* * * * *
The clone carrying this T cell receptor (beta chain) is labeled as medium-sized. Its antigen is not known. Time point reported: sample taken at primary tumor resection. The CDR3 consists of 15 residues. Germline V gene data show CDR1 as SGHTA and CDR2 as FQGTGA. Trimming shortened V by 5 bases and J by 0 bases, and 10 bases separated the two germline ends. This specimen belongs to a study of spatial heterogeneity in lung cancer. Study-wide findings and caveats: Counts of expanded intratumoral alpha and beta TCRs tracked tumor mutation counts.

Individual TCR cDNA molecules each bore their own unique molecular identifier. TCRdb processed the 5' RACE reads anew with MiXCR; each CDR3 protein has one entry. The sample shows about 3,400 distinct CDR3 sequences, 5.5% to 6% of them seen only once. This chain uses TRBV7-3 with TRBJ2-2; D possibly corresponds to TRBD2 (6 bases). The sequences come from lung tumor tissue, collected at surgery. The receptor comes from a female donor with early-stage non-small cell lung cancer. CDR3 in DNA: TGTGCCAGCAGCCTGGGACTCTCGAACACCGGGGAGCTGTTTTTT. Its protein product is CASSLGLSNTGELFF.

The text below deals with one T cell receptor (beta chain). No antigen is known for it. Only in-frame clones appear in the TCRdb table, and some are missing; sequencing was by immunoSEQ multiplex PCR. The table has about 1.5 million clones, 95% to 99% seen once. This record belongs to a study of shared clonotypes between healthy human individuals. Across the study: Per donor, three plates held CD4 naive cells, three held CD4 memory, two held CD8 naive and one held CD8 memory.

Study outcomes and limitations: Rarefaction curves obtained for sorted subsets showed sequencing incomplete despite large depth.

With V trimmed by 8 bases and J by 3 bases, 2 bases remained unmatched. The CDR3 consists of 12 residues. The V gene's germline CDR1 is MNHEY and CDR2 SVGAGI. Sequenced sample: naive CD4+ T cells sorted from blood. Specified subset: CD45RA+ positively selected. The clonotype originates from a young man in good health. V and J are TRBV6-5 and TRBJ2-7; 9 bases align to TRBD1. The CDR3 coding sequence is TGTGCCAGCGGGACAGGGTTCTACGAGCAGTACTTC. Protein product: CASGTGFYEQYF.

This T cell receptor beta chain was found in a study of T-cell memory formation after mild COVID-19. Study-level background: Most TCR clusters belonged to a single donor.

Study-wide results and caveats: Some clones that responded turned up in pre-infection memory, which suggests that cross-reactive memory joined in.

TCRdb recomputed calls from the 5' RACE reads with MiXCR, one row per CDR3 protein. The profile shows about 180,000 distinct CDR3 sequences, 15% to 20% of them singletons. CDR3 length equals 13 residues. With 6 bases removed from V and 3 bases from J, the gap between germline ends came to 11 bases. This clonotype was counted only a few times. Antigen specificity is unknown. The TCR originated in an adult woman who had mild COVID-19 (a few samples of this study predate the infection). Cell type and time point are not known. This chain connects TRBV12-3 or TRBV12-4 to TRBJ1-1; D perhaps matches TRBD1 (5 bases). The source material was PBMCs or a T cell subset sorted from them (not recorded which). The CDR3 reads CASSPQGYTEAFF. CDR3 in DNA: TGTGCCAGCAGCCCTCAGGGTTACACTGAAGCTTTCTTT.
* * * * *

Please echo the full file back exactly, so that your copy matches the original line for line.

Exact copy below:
The clone carrying this T cell receptor (beta chain) is labeled as medium-sized. Its antigen is not known. Time point reported: sample taken at primary tumor resection. The CDR3 consists of 15 residues. Germline V gene data show CDR1 as SGHTA and CDR2 as FQGTGA. Trimming shortened V by 5 bases and J by 0 bases, and 10 bases separated the two germline ends. This specimen belongs to a study of spatial heterogeneity in lung cancer. Study-wide findings and caveats: Counts of expanded intratumoral alpha and beta TCRs tracked tumor mutation counts.

Individual TCR cDNA molecules each bore their own unique molecular identifier. TCRdb processed the 5' RACE reads anew with MiXCR; each CDR3 protein has one entry. The sample shows about 3,400 distinct CDR3 sequences, 5.5% to 6% of them seen only once. This chain uses TRBV7-3 with TRBJ2-2; D possibly corresponds to TRBD2 (6 bases). The sequences come from lung tumor tissue, collected at surgery. The receptor comes from a female donor with early-stage non-small cell lung cancer. CDR3 in DNA: TGTGCCAGCAGCCTGGGACTCTCGAACACCGGGGAGCTGTTTTTT. Its protein product is CASSLGLSNTGELFF.

The text below deals with one T cell receptor (beta chain). No antigen is known for it. Only in-frame clones appear in the TCRdb table, and some are missing; sequencing was by immunoSEQ multiplex PCR. The table has about 1.5 million clones, 95% to 99% seen once. This record belongs to a study of shared clonotypes between healthy human individuals. Across the study: Per donor, three plates held CD4 naive cells, three held CD4 memory, two held CD8 naive and one held CD8 memory.

Study outcomes and limitations: Rarefaction curves obtained for sorted subsets showed sequencing incomplete despite large depth.

With V trimmed by 8 bases and J by 3 bases, 2 bases remained unmatched. The CDR3 consists of 12 residues. The V gene's germline CDR1 is MNHEY and CDR2 SVGAGI. Sequenced sample: naive CD4+ T cells sorted from blood. Specified subset: CD45RA+ positively selected. The clonotype originates from a young man in good health. V and J are TRBV6-5 and TRBJ2-7; 9 bases align to TRBD1. The CDR3 coding sequence is TGTGCCAGCGGGACAGGGTTCTACGAGCAGTACTTC. Protein product: CASGTGFYEQYF.

This T cell receptor beta chain was found in a study of T-cell memory formation after mild COVID-19. Study-level background: Most TCR clusters belonged to a single donor.

Study-wide results and caveats: Some clones that responded turned up in pre-infection memory, which suggests that cross-reactive memory joined in.

TCRdb recomputed calls from the 5' RACE reads with MiXCR, one row per CDR3 protein. The profile shows about 180,000 distinct CDR3 sequences, 15% to 20% of them singletons. CDR3 length equals 13 residues. With 6 bases removed from V and 3 bases from J, the gap between germline ends came to 11 bases. This clonotype was counted only a few times. Antigen specificity is unknown. The TCR originated in an adult woman who had mild COVID-19 (a few samples of this study predate the infection). Cell type and time point are not known. This chain connects TRBV12-3 or TRBV12-4 to TRBJ1-1; D perhaps matches TRBD1 (5 bases). The source material was PBMCs or a T cell subset sorted from them (not recorded which). The CDR3 reads CASSPQGYTEAFF. CDR3 in DNA: TGTGCCAGCAGCCCTCAGGGTTACACTGAAGCTTTCTTT.